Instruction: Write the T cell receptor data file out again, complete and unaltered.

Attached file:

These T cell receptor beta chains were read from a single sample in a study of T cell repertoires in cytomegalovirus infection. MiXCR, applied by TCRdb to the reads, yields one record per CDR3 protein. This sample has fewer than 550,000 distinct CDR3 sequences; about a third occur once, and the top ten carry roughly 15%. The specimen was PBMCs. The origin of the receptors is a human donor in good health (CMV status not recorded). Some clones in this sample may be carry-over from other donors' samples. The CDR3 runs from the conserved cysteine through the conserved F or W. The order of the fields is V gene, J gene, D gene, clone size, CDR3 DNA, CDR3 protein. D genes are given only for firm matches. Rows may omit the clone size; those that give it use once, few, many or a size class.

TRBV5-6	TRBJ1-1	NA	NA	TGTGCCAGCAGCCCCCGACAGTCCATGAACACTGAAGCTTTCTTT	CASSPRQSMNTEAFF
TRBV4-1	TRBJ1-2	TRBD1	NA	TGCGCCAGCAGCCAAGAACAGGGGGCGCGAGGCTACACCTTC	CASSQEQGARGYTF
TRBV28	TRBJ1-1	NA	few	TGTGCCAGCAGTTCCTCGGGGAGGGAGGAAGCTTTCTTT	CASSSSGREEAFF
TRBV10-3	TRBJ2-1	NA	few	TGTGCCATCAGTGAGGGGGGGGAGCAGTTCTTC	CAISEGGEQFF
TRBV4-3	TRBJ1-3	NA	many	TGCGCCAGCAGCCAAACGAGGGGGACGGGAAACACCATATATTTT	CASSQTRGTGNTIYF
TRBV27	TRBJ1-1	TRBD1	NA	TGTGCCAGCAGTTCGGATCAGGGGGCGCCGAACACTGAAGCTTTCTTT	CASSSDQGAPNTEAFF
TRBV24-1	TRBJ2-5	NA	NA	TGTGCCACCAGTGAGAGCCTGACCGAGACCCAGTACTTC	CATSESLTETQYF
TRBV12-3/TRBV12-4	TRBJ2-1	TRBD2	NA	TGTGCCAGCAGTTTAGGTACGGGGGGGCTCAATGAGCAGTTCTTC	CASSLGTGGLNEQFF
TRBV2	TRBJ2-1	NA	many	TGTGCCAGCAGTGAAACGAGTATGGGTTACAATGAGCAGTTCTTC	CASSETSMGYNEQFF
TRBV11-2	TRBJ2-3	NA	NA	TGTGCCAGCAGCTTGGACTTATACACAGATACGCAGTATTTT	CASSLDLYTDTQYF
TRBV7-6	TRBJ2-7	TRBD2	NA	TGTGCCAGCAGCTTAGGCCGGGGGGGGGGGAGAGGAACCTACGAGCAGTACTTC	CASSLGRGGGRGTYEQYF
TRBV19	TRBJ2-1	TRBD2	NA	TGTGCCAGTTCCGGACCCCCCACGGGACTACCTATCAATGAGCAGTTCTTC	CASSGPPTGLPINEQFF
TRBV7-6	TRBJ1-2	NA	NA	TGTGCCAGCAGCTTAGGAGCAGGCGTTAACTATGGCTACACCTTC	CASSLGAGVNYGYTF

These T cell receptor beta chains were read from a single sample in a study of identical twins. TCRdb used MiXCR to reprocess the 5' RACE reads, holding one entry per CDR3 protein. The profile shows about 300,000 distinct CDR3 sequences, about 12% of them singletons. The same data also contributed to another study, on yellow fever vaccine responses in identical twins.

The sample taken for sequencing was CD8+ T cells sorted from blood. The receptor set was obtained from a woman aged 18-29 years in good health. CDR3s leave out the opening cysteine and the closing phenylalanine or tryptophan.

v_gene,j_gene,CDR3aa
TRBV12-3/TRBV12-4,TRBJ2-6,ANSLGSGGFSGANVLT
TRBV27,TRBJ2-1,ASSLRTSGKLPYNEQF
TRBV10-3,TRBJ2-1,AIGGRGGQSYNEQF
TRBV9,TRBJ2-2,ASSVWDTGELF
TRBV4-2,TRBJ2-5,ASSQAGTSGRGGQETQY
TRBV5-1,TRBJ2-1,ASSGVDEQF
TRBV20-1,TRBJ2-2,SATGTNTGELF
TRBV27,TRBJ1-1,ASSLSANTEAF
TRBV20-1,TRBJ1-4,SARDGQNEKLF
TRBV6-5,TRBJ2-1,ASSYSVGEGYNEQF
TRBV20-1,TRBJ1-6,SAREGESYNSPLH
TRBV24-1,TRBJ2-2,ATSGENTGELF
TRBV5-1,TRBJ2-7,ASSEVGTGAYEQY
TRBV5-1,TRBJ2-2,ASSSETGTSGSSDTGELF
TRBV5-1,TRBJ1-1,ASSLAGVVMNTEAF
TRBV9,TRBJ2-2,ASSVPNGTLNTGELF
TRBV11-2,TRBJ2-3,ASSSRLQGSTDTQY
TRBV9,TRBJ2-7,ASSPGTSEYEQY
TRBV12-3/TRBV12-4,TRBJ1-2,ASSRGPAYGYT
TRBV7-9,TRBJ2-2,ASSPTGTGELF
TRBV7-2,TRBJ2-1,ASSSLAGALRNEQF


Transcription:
These T cell receptor beta chains were read from a single sample in a study of T cell repertoires in cytomegalovirus infection. MiXCR, applied by TCRdb to the reads, yields one record per CDR3 protein. This sample has fewer than 550,000 distinct CDR3 sequences; about a third occur once, and the top ten carry roughly 15%. The specimen was PBMCs. The origin of the receptors is a human donor in good health (CMV status not recorded). Some clones in this sample may be carry-over from other donors' samples. The CDR3 runs from the conserved cysteine through the conserved F or W. The order of the fields is V gene, J gene, D gene, clone size, CDR3 DNA, CDR3 protein. D genes are given only for firm matches. Rows may omit the clone size; those that give it use once, few, many or a size class.

TRBV5-6	TRBJ1-1	NA	NA	TGTGCCAGCAGCCCCCGACAGTCCATGAACACTGAAGCTTTCTTT	CASSPRQSMNTEAFF
TRBV4-1	TRBJ1-2	TRBD1	NA	TGCGCCAGCAGCCAAGAACAGGGGGCGCGAGGCTACACCTTC	CASSQEQGARGYTF
TRBV28	TRBJ1-1	NA	few	TGTGCCAGCAGTTCCTCGGGGAGGGAGGAAGCTTTCTTT	CASSSSGREEAFF
TRBV10-3	TRBJ2-1	NA	few	TGTGCCATCAGTGAGGGGGGGGAGCAGTTCTTC	CAISEGGEQFF
TRBV4-3	TRBJ1-3	NA	many	TGCGCCAGCAGCCAAACGAGGGGGACGGGAAACACCATATATTTT	CASSQTRGTGNTIYF
TRBV27	TRBJ1-1	TRBD1	NA	TGTGCCAGCAGTTCGGATCAGGGGGCGCCGAACACTGAAGCTTTCTTT	CASSSDQGAPNTEAFF
TRBV24-1	TRBJ2-5	NA	NA	TGTGCCACCAGTGAGAGCCTGACCGAGACCCAGTACTTC	CATSESLTETQYF
TRBV12-3/TRBV12-4	TRBJ2-1	TRBD2	NA	TGTGCCAGCAGTTTAGGTACGGGGGGGCTCAATGAGCAGTTCTTC	CASSLGTGGLNEQFF
TRBV2	TRBJ2-1	NA	many	TGTGCCAGCAGTGAAACGAGTATGGGTTACAATGAGCAGTTCTTC	CASSETSMGYNEQFF
TRBV11-2	TRBJ2-3	NA	NA	TGTGCCAGCAGCTTGGACTTATACACAGATACGCAGTATTTT	CASSLDLYTDTQYF
TRBV7-6	TRBJ2-7	TRBD2	NA	TGTGCCAGCAGCTTAGGCCGGGGGGGGGGGAGAGGAACCTACGAGCAGTACTTC	CASSLGRGGGRGTYEQYF
TRBV19	TRBJ2-1	TRBD2	NA	TGTGCCAGTTCCGGACCCCCCACGGGACTACCTATCAATGAGCAGTTCTTC	CASSGPPTGLPINEQFF
TRBV7-6	TRBJ1-2	NA	NA	TGTGCCAGCAGCTTAGGAGCAGGCGTTAACTATGGCTACACCTTC	CASSLGAGVNYGYTF

These T cell receptor beta chains were read from a single sample in a study of identical twins. TCRdb used MiXCR to reprocess the 5' RACE reads, holding one entry per CDR3 protein. The profile shows about 300,000 distinct CDR3 sequences, about 12% of them singletons. The same data also contributed to another study, on yellow fever vaccine responses in identical twins.

The sample taken for sequencing was CD8+ T cells sorted from blood. The receptor set was obtained from a woman aged 18-29 years in good health. CDR3s leave out the opening cysteine and the closing phenylalanine or tryptophan.

v_gene,j_gene,CDR3aa
TRBV12-3/TRBV12-4,TRBJ2-6,ANSLGSGGFSGANVLT
TRBV27,TRBJ2-1,ASSLRTSGKLPYNEQF
TRBV10-3,TRBJ2-1,AIGGRGGQSYNEQF
TRBV9,TRBJ2-2,ASSVWDTGELF
TRBV4-2,TRBJ2-5,ASSQAGTSGRGGQETQY
TRBV5-1,TRBJ2-1,ASSGVDEQF
TRBV20-1,TRBJ2-2,SATGTNTGELF
TRBV27,TRBJ1-1,ASSLSANTEAF
TRBV20-1,TRBJ1-4,SARDGQNEKLF
TRBV6-5,TRBJ2-1,ASSYSVGEGYNEQF
TRBV20-1,TRBJ1-6,SAREGESYNSPLH
TRBV24-1,TRBJ2-2,ATSGENTGELF
TRBV5-1,TRBJ2-7,ASSEVGTGAYEQY
TRBV5-1,TRBJ2-2,ASSSETGTSGSSDTGELF
TRBV5-1,TRBJ1-1,ASSLAGVVMNTEAF
TRBV9,TRBJ2-2,ASSVPNGTLNTGELF
TRBV11-2,TRBJ2-3,ASSSRLQGSTDTQY
TRBV9,TRBJ2-7,ASSPGTSEYEQY
TRBV12-3/TRBV12-4,TRBJ1-2,ASSRGPAYGYT
TRBV7-9,TRBJ2-2,ASSPTGTGELF
TRBV7-2,TRBJ2-1,ASSSLAGALRNEQF